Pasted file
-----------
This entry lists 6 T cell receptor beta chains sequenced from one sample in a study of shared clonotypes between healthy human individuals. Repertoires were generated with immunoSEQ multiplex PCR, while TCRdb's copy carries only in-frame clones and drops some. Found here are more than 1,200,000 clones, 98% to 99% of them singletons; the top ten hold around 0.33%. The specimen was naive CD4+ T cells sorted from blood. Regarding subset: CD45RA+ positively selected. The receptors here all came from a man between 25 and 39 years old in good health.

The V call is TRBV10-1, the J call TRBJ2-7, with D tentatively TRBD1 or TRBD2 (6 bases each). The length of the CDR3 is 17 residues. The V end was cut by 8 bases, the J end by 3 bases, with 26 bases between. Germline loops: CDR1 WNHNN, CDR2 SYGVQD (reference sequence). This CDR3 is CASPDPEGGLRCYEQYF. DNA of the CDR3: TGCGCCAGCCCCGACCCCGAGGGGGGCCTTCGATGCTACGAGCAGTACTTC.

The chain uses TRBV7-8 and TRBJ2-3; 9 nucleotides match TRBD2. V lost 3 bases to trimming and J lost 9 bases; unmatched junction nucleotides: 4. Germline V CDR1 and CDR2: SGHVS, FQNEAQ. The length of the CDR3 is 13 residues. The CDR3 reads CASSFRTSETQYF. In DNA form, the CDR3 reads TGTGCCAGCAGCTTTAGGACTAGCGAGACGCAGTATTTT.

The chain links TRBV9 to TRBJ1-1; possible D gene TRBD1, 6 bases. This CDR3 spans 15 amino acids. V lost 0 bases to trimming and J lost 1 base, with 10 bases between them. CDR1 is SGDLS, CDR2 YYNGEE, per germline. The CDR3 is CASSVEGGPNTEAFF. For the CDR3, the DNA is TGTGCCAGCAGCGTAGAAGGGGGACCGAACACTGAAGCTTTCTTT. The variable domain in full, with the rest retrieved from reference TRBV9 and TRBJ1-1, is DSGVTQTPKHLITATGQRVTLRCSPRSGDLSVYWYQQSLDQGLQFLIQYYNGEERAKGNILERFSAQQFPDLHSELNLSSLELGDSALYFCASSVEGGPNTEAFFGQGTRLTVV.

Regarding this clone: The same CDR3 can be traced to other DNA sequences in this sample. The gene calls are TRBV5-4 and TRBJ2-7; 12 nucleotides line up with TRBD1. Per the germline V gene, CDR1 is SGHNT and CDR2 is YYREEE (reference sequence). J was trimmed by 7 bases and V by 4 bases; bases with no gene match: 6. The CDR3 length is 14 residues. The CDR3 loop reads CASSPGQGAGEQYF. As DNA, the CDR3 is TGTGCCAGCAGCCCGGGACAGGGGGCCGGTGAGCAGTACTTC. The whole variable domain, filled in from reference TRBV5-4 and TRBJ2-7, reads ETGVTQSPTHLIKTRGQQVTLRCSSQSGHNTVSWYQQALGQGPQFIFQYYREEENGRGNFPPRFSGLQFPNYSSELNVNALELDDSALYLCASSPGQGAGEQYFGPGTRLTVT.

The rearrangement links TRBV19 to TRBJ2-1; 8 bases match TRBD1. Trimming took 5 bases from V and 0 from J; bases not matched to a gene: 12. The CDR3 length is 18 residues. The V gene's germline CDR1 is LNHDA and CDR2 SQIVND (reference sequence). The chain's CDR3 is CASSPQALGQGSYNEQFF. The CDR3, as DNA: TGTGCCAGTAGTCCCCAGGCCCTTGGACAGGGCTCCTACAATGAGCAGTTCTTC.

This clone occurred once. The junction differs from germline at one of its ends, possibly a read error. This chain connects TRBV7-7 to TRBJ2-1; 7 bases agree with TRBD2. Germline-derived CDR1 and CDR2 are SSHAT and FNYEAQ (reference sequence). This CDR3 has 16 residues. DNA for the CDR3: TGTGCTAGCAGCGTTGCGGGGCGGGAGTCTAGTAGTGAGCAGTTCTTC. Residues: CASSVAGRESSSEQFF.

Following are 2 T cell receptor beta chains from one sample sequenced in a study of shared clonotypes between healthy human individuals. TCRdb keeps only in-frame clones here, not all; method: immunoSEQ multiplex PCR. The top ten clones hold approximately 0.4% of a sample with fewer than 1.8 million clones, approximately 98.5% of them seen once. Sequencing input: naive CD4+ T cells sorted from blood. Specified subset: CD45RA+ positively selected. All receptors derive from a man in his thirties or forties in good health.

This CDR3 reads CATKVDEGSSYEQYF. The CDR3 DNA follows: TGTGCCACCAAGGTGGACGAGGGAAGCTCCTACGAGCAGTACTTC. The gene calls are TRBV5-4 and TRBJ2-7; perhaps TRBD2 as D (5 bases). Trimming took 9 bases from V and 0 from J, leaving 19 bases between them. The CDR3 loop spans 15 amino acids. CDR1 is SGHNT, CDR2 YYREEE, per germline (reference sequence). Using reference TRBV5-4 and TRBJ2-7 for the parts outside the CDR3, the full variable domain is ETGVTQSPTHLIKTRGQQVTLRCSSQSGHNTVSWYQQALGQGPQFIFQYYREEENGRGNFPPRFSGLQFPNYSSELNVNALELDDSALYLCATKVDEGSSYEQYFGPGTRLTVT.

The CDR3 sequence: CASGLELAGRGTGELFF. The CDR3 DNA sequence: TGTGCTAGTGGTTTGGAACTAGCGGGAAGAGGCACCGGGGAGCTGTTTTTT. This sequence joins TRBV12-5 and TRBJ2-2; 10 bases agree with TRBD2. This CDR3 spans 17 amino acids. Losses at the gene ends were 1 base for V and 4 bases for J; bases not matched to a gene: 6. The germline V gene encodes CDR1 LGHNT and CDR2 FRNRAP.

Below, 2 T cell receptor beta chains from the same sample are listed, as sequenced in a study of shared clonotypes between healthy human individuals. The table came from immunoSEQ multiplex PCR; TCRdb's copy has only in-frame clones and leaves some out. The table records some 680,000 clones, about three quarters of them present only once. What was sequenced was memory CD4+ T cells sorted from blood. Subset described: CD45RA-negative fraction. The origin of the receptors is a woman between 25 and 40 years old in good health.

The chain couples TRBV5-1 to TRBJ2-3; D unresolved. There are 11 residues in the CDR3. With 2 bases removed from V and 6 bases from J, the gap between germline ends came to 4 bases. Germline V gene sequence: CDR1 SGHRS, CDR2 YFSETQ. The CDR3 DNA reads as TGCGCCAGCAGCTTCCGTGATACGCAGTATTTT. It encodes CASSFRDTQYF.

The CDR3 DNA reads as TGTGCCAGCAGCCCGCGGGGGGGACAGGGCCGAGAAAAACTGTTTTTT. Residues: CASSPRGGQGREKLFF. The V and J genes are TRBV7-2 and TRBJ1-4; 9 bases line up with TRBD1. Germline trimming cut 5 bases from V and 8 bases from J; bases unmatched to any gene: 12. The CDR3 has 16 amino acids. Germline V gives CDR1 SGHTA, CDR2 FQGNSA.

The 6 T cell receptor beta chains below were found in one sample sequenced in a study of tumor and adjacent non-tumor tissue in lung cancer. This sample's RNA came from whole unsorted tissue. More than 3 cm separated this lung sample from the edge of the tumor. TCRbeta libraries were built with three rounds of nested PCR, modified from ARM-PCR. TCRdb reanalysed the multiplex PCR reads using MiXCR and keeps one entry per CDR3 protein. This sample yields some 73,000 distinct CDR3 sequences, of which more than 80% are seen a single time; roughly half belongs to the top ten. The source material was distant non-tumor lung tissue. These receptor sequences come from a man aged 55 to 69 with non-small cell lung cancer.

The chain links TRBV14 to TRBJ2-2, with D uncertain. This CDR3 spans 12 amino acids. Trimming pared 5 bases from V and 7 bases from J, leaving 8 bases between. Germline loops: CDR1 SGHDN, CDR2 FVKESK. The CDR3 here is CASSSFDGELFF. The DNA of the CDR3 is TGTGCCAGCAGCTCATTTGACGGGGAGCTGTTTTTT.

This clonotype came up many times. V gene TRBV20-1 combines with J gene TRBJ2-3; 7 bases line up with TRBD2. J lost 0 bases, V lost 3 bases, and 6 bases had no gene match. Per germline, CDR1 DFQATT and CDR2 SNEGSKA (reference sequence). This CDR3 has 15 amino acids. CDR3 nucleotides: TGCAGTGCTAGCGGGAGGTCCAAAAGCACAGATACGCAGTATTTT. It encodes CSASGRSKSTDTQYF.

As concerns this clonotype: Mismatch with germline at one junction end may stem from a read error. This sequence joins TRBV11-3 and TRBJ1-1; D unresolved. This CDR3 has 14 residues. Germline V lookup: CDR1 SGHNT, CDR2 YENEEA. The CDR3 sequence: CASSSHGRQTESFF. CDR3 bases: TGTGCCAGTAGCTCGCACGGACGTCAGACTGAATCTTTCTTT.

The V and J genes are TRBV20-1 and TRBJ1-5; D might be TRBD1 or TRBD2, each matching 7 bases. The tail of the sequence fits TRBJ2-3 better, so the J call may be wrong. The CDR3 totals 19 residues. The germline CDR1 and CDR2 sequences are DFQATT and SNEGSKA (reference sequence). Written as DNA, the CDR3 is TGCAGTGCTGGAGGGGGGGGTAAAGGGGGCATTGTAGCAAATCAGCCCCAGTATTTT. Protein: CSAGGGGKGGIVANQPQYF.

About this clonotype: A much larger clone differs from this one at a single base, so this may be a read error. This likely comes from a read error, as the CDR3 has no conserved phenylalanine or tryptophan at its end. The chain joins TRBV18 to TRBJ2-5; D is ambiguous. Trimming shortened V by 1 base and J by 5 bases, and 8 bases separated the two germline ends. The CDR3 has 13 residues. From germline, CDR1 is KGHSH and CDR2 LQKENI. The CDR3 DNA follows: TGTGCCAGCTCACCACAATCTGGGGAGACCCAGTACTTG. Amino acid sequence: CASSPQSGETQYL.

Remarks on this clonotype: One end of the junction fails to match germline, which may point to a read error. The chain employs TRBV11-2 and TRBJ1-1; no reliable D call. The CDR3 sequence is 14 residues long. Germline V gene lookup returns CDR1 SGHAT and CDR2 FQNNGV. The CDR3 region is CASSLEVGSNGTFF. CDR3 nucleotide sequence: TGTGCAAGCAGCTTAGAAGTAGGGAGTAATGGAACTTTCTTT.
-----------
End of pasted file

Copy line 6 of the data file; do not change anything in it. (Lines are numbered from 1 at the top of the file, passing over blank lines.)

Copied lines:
The rearrangement links TRBV19 to TRBJ2-1; 8 bases match TRBD1. Trimming took 5 bases from V and 0 from J; bases not matched to a gene: 12. The CDR3 length is 18 residues. The V gene's germline CDR1 is LNHDA and CDR2 SQIVND (reference sequence). The chain's CDR3 is CASSPQALGQGSYNEQFF. The CDR3, as DNA: TGTGCCAGTAGTCCCCAGGCCCTTGGACAGGGCTCCTACAATGAGCAGTTCTTC.